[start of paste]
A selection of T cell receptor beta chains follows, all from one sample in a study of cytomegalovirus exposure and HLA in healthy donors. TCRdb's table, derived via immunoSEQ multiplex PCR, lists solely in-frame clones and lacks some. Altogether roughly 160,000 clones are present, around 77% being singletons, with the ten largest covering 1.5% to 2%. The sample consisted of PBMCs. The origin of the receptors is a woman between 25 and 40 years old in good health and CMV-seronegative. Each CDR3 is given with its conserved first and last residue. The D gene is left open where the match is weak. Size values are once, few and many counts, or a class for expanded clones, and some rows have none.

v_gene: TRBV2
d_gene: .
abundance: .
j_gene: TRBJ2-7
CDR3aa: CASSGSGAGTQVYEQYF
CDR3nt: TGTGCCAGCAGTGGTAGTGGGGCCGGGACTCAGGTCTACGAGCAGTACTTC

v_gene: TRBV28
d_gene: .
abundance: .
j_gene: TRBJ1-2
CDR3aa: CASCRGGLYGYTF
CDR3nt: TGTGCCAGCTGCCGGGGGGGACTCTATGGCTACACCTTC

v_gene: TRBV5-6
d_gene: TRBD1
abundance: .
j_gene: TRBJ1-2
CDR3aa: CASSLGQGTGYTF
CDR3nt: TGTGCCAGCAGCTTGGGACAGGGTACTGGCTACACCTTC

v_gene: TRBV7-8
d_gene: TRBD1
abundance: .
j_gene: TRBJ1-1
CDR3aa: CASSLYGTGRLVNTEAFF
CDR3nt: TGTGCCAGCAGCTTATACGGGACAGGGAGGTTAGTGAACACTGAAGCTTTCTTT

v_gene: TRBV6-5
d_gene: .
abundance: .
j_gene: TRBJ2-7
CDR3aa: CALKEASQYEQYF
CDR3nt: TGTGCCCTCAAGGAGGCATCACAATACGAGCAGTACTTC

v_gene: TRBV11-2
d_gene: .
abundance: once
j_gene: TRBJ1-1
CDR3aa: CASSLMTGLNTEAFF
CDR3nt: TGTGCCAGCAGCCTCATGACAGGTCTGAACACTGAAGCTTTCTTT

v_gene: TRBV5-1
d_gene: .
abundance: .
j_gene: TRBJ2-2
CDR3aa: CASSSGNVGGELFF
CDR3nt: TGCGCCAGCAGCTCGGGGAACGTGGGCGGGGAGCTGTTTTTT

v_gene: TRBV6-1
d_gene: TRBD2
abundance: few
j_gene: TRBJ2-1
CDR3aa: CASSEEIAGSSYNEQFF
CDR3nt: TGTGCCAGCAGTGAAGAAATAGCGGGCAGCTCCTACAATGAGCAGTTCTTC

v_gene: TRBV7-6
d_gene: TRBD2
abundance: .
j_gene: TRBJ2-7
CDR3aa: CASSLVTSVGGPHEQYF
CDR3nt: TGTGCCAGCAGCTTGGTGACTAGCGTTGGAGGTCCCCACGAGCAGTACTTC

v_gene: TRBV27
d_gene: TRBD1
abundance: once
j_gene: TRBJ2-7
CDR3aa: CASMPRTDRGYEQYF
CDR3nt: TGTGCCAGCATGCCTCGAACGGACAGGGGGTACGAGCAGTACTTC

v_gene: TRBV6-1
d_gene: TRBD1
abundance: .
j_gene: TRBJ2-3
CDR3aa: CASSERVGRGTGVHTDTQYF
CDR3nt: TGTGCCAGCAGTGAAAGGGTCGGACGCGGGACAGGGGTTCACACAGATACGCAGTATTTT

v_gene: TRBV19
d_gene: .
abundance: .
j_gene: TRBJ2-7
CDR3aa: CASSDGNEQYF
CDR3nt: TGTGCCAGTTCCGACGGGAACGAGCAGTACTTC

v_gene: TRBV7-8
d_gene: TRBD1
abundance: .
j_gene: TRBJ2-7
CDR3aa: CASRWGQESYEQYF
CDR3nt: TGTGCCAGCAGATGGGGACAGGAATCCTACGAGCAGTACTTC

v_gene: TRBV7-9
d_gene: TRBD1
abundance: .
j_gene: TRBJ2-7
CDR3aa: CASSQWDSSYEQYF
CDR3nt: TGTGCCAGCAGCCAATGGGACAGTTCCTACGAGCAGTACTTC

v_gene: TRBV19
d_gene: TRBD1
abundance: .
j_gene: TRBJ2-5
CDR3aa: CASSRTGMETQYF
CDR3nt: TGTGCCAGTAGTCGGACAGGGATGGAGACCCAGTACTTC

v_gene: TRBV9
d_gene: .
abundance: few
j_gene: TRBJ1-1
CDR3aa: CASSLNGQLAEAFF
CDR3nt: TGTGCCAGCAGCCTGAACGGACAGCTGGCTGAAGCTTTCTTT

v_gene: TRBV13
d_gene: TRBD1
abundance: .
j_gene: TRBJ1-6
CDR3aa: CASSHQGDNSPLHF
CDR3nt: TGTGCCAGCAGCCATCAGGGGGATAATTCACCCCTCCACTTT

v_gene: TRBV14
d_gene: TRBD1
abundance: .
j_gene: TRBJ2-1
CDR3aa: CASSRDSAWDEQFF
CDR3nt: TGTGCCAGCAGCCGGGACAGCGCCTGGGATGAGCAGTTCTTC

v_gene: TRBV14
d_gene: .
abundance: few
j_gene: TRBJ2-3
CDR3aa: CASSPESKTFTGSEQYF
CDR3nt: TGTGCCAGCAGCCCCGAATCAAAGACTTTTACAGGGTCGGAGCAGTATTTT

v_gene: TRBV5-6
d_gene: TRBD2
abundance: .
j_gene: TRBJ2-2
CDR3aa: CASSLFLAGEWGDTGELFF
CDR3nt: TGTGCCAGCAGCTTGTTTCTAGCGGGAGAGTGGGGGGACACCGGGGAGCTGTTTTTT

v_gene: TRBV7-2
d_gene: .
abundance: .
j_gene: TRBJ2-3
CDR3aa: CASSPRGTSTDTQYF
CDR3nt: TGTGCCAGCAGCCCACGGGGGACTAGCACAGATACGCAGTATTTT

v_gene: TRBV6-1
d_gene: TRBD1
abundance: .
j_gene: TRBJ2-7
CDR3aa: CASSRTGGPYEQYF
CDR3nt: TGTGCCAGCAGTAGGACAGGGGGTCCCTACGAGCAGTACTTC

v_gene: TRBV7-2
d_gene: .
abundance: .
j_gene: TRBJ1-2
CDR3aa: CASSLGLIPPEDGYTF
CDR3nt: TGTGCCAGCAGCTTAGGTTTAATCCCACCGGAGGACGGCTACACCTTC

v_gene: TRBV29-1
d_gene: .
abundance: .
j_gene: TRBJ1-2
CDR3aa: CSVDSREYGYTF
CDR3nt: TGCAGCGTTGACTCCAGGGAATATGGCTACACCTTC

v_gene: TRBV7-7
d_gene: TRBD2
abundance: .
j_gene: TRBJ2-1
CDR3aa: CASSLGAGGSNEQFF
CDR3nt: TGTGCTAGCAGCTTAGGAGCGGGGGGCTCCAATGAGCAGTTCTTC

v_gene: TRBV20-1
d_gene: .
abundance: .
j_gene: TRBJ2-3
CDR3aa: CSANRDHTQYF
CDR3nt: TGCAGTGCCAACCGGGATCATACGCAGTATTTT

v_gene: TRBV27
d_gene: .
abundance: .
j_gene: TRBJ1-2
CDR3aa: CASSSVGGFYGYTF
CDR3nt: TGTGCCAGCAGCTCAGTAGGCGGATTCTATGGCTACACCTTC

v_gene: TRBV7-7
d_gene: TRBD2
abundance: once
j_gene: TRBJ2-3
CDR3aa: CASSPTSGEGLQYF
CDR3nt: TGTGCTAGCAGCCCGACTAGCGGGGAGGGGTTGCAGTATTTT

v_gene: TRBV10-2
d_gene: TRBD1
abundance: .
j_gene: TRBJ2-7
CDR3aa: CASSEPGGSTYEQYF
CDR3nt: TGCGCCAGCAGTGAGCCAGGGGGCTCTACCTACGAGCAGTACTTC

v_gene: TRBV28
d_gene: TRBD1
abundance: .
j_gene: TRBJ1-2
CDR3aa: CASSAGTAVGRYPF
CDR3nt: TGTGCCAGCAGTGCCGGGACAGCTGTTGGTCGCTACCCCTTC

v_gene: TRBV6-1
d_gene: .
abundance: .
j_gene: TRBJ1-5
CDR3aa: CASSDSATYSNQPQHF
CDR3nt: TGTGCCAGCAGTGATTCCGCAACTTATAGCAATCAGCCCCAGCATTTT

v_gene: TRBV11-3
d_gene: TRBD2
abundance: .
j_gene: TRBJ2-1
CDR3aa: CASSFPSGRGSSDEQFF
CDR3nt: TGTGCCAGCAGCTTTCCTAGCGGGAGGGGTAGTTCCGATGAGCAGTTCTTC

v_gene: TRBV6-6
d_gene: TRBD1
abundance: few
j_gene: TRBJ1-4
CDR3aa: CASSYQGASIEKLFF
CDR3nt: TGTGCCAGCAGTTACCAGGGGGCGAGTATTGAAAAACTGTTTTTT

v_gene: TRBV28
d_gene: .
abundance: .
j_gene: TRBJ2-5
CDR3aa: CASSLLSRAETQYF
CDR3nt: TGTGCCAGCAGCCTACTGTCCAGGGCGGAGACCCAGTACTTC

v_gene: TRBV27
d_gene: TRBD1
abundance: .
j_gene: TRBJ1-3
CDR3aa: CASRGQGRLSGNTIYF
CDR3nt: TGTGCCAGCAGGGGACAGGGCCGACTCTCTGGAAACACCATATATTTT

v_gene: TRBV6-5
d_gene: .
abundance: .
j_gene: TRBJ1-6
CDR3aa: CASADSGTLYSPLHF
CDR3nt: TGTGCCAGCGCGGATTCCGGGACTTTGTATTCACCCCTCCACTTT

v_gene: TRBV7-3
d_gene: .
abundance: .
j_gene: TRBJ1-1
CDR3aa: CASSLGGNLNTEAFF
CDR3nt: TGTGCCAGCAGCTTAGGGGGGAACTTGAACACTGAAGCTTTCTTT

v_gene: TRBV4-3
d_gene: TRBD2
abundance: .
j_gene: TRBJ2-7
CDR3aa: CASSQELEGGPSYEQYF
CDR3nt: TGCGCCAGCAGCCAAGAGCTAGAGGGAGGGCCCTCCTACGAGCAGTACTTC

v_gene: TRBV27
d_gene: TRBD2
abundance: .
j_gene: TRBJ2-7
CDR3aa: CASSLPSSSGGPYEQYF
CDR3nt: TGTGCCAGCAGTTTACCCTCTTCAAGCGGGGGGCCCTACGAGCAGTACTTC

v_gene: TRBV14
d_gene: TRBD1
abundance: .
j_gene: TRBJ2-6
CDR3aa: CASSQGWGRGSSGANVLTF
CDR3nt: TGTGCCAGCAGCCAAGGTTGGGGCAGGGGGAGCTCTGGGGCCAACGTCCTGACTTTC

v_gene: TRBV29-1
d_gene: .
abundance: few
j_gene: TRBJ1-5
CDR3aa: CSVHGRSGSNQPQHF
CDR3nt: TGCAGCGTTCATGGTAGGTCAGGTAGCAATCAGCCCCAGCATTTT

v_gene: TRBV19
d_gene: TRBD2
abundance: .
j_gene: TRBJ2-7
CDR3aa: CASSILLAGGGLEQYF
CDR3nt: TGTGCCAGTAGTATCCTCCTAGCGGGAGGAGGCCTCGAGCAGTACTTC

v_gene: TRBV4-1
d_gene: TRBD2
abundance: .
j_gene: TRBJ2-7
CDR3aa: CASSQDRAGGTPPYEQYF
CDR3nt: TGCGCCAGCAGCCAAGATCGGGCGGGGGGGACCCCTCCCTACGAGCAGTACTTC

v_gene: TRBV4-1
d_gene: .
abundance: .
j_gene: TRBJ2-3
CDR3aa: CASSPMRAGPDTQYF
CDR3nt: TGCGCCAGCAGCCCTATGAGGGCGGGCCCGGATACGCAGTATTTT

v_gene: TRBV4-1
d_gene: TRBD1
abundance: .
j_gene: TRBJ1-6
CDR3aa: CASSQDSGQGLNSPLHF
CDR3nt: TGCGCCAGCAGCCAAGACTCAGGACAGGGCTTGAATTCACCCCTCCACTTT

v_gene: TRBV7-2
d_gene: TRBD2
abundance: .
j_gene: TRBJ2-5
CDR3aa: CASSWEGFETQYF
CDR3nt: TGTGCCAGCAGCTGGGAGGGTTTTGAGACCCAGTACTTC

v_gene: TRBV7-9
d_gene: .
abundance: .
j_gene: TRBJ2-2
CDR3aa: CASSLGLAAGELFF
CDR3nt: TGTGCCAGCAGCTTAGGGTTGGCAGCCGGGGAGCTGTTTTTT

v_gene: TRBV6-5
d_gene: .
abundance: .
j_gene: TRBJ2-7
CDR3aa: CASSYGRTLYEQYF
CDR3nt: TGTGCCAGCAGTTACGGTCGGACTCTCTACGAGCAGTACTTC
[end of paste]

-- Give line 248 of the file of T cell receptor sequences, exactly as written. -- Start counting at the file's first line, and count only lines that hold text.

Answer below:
v_gene: TRBV19